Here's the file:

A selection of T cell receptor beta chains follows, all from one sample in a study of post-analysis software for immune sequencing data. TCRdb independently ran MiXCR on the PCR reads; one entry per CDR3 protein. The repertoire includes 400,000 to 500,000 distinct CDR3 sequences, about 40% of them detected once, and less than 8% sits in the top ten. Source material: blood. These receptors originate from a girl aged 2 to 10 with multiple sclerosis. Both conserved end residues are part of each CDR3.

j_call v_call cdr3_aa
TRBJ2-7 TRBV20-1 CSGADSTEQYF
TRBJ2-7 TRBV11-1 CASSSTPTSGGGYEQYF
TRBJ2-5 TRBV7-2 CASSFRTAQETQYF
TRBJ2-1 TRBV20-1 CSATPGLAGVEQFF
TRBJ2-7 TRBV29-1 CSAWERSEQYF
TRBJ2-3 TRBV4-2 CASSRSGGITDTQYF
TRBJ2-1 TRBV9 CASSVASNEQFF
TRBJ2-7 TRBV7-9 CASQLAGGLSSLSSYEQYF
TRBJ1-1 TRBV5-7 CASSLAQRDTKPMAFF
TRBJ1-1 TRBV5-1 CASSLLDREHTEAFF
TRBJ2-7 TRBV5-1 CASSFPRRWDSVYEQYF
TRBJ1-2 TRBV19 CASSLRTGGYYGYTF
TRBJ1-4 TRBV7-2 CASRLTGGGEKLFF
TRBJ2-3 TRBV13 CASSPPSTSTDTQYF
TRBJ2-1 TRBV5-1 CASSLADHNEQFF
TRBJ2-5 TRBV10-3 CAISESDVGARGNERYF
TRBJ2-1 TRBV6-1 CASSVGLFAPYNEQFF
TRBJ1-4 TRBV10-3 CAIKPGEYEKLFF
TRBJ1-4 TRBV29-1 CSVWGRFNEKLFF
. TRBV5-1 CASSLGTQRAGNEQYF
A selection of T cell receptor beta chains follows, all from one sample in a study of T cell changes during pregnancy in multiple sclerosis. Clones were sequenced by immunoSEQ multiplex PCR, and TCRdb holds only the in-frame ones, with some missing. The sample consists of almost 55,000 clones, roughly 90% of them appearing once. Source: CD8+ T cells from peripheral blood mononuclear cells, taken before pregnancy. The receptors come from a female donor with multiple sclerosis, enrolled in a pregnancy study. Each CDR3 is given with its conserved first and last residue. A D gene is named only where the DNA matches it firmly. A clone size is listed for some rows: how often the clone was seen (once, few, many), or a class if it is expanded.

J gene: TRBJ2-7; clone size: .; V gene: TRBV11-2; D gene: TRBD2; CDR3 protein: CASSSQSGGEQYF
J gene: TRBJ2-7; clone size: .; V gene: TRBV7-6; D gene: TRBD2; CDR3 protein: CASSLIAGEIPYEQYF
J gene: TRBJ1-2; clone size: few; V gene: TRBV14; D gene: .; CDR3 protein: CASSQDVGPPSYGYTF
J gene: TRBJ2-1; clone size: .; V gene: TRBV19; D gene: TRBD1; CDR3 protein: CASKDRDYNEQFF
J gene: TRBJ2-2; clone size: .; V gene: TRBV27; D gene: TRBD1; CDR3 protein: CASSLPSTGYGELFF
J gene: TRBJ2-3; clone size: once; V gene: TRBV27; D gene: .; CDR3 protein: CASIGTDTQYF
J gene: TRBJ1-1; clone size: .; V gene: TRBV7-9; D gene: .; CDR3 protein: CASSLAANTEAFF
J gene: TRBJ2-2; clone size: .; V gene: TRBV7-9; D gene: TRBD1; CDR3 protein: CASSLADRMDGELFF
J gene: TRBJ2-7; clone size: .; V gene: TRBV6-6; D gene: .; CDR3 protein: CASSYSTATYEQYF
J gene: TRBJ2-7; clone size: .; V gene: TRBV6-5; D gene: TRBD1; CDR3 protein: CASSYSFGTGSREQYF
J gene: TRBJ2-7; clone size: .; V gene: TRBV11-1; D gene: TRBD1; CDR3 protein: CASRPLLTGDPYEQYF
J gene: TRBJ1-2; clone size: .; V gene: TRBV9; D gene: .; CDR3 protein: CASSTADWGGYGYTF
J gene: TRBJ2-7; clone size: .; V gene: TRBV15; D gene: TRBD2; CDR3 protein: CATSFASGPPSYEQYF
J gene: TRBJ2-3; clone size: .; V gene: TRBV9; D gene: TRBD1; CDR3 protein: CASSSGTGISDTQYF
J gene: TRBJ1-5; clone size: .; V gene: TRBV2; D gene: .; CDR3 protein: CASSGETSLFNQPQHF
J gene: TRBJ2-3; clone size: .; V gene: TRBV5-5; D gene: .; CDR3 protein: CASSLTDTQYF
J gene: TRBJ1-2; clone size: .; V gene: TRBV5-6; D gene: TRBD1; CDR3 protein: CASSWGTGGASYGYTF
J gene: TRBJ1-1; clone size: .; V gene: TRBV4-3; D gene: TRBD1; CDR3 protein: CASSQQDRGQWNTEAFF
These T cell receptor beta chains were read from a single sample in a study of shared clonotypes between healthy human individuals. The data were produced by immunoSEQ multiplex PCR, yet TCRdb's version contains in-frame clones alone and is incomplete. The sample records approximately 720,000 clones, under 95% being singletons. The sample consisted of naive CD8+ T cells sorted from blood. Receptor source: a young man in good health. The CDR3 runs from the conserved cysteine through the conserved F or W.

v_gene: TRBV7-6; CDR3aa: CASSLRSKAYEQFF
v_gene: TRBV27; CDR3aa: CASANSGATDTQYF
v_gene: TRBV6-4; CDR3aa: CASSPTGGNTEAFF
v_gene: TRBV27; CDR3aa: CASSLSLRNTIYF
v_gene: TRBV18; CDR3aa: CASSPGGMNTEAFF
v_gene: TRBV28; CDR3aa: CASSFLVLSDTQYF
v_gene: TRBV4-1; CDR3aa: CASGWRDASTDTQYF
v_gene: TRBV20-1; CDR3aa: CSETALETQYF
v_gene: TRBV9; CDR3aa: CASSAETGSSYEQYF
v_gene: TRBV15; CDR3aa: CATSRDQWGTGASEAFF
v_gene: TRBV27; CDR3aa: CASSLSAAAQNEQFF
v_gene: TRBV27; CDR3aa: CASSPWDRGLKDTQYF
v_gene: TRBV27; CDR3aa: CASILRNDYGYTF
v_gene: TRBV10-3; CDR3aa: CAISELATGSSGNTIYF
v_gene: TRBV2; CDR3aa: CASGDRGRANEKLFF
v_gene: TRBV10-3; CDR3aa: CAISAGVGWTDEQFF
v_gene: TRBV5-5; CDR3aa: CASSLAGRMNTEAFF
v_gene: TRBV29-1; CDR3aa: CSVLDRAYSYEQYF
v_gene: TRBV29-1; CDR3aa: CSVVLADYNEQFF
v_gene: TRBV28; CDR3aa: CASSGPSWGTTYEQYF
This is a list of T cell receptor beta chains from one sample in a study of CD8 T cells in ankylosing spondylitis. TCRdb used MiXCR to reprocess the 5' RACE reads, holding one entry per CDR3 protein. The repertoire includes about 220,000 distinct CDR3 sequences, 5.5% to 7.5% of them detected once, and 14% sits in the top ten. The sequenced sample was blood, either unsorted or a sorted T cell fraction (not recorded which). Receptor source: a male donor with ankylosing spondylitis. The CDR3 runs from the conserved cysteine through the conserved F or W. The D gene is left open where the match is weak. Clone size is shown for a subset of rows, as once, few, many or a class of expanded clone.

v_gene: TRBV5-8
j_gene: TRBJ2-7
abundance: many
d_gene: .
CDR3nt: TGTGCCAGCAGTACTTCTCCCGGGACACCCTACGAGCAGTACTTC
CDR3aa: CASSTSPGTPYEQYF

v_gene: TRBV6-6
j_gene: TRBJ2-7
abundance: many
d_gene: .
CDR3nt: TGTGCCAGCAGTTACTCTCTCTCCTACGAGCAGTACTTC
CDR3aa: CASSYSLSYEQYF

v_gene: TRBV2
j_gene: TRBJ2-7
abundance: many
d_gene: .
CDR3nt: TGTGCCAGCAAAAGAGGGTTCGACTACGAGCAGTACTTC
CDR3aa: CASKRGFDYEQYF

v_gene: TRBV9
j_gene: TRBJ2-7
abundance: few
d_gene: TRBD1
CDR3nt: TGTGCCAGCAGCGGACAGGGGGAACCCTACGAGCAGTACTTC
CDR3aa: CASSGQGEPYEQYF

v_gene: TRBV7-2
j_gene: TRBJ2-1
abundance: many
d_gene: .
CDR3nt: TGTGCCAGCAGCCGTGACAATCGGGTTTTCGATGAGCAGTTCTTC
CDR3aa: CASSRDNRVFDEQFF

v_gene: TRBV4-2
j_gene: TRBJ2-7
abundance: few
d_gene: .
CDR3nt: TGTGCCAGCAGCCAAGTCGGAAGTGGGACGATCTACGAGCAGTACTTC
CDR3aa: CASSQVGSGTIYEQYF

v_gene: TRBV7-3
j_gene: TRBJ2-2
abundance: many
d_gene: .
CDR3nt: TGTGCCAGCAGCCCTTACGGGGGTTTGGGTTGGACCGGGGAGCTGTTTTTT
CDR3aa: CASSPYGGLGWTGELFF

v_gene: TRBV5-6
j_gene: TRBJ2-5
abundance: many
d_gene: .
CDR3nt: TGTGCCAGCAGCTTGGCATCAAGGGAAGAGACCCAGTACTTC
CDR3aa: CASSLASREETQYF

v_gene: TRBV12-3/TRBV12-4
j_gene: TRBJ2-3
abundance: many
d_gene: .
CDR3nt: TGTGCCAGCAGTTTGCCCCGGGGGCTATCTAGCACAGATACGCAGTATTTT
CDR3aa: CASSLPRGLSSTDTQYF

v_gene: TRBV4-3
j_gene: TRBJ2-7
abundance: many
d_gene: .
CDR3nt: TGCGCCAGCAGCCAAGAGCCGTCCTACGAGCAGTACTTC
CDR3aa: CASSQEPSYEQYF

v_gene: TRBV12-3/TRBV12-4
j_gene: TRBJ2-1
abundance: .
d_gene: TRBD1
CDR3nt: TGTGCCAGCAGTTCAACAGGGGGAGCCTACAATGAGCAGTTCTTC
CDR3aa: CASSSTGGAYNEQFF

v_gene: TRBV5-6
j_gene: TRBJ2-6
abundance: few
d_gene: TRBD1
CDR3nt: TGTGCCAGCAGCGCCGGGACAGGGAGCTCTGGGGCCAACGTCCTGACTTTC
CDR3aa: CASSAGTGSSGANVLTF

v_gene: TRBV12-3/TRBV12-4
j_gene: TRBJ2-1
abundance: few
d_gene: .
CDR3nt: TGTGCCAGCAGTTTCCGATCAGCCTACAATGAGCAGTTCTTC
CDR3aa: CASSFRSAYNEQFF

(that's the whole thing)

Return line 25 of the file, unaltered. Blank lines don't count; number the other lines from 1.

J gene: TRBJ2-7; clone size: .; V gene: TRBV7-6; D gene: TRBD2; CDR3 protein: CASSLIAGEIPYEQYF